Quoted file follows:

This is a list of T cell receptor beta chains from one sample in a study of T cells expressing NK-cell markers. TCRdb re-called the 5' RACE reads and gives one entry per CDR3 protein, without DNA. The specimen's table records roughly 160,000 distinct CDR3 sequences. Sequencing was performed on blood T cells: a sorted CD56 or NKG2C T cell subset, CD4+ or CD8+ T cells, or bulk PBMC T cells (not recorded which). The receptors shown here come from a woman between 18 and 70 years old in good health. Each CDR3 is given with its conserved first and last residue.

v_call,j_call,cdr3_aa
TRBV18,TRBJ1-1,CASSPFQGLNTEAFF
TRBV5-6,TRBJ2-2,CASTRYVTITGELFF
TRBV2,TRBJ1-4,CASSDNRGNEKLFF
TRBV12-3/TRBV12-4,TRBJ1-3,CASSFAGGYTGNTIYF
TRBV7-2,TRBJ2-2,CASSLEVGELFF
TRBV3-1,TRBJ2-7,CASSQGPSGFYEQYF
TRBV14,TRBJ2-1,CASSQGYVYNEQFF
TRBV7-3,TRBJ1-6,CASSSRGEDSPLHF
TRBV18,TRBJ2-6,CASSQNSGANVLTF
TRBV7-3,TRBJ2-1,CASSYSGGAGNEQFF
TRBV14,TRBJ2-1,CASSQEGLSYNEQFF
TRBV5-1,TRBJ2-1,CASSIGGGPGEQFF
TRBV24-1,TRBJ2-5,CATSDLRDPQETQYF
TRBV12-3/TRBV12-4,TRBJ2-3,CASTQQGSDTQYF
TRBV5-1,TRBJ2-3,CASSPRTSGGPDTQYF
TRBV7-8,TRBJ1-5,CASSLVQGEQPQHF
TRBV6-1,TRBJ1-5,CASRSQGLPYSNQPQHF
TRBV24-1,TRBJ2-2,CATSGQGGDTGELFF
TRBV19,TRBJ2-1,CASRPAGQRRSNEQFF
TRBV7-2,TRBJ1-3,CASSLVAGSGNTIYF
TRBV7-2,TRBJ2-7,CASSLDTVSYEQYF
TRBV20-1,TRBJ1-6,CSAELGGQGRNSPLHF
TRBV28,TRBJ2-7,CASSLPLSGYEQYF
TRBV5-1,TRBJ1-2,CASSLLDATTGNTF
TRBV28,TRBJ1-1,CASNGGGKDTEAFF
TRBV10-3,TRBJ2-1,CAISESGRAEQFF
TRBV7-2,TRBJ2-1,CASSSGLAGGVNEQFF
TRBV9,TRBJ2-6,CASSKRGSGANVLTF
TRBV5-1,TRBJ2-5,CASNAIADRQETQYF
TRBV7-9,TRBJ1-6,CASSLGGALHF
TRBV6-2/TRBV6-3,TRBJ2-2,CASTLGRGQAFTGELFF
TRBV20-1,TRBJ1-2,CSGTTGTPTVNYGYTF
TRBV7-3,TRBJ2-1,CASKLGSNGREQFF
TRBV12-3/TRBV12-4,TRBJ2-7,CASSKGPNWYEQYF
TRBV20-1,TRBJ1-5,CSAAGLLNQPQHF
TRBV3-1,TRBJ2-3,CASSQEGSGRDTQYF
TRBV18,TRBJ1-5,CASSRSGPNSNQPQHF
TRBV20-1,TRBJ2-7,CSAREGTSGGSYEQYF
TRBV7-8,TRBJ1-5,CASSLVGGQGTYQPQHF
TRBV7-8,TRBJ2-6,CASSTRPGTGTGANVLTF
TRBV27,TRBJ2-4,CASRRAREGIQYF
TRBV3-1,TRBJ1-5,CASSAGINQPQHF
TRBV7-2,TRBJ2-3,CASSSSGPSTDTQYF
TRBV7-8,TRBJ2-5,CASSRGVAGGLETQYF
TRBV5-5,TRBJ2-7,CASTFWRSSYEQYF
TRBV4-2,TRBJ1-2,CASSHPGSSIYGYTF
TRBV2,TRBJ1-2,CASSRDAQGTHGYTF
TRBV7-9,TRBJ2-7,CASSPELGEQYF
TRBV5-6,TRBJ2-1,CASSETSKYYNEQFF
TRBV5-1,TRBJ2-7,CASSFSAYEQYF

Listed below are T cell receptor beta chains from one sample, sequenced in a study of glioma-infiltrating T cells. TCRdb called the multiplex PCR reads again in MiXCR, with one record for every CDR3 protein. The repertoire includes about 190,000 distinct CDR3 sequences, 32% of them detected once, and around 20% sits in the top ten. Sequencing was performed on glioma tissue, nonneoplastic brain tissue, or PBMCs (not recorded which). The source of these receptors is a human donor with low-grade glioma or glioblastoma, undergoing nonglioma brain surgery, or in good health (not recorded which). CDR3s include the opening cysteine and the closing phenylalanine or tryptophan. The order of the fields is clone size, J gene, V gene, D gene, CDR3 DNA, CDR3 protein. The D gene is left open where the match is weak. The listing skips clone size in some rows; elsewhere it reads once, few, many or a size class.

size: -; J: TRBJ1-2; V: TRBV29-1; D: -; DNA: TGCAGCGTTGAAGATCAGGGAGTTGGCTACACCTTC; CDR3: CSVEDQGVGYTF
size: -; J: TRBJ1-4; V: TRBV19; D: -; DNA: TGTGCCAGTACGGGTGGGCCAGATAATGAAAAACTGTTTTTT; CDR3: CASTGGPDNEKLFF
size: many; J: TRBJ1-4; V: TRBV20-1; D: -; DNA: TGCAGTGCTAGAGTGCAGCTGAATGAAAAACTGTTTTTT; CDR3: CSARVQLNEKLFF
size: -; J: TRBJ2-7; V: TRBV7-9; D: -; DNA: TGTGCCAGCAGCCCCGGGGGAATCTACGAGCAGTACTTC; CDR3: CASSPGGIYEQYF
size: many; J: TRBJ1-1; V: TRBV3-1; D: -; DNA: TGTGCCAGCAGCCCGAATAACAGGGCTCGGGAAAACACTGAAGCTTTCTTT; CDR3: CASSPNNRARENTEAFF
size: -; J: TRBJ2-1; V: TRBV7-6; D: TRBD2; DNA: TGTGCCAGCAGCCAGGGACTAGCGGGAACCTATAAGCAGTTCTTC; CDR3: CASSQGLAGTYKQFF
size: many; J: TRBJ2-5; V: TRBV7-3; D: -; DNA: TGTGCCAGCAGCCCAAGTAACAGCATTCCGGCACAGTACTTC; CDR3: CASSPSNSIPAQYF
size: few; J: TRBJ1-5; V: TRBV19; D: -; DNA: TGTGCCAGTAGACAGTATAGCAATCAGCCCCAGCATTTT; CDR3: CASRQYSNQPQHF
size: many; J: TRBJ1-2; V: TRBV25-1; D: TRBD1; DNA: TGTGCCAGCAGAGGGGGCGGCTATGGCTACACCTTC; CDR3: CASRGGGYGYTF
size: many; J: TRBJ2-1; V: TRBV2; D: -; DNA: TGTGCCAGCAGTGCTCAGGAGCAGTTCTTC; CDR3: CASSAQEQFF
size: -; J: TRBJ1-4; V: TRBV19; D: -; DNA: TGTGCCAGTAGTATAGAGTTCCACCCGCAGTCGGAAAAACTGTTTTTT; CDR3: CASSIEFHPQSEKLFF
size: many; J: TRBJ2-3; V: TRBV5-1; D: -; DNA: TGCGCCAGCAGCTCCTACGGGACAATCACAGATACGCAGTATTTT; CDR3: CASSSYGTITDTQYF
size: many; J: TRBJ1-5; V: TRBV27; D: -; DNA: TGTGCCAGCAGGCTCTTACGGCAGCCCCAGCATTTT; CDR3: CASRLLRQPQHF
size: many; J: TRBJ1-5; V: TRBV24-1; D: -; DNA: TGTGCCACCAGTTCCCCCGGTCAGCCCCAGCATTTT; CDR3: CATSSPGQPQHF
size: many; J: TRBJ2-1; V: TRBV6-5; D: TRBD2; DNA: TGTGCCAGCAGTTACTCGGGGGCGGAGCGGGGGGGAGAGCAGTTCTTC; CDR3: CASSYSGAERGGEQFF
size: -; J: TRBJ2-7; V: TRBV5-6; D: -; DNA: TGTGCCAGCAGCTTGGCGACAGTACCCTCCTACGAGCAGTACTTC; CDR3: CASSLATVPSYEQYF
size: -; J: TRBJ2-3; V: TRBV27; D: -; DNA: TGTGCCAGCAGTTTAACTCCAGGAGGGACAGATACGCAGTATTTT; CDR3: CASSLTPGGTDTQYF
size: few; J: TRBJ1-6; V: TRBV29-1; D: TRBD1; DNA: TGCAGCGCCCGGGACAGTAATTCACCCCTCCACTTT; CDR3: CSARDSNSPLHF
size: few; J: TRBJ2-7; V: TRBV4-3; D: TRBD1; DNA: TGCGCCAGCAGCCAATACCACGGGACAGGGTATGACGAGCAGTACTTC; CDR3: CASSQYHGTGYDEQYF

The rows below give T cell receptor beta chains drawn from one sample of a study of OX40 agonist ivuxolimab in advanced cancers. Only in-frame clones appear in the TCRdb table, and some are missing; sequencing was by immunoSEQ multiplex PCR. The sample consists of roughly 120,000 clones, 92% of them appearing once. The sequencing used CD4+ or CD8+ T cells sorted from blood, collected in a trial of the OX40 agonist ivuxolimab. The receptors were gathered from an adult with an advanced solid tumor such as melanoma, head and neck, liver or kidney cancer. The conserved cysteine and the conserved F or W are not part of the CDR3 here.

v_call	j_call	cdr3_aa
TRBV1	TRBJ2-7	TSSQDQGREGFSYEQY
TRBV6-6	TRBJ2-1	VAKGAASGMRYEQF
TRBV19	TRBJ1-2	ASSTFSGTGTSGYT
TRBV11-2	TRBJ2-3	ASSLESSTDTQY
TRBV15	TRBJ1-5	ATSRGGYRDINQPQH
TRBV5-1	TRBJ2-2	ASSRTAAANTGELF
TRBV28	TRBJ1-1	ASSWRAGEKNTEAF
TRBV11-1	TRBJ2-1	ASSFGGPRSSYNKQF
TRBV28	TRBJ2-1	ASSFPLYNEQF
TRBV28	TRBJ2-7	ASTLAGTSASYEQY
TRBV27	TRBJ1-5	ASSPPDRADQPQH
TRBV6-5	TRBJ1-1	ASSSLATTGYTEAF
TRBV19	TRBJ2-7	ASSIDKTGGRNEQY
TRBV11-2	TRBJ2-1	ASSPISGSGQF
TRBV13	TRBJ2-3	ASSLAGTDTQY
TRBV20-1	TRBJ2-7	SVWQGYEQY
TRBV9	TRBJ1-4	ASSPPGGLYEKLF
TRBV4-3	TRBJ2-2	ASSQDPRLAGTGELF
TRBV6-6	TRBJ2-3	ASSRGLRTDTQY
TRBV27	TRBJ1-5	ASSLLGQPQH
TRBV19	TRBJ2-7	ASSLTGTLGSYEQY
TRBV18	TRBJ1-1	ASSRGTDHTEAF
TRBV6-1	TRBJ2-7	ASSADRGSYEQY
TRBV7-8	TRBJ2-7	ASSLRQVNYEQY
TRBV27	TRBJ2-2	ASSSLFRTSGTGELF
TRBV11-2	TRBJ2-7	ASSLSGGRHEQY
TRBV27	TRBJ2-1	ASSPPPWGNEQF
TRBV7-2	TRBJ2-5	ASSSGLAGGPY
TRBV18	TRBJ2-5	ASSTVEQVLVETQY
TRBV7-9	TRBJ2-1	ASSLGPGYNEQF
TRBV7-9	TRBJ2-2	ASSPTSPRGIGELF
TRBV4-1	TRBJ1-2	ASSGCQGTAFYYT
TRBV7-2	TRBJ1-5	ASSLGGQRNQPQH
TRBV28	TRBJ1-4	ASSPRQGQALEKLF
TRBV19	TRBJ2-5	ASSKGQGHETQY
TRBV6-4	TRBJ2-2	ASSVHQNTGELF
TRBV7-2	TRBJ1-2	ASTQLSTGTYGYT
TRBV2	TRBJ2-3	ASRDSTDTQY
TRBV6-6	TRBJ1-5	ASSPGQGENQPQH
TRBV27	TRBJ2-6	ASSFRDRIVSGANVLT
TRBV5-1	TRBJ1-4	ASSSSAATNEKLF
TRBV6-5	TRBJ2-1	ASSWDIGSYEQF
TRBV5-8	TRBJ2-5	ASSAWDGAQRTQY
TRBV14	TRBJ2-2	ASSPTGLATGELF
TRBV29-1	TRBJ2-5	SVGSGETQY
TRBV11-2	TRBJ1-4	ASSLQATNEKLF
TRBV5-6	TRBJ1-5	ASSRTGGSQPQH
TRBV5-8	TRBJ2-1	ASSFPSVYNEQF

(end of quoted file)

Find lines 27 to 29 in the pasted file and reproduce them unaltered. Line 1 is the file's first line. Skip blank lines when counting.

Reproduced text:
TRBV28,TRBJ1-1,CASNGGGKDTEAFF
TRBV10-3,TRBJ2-1,CAISESGRAEQFF
TRBV7-2,TRBJ2-1,CASSSGLAGGVNEQFF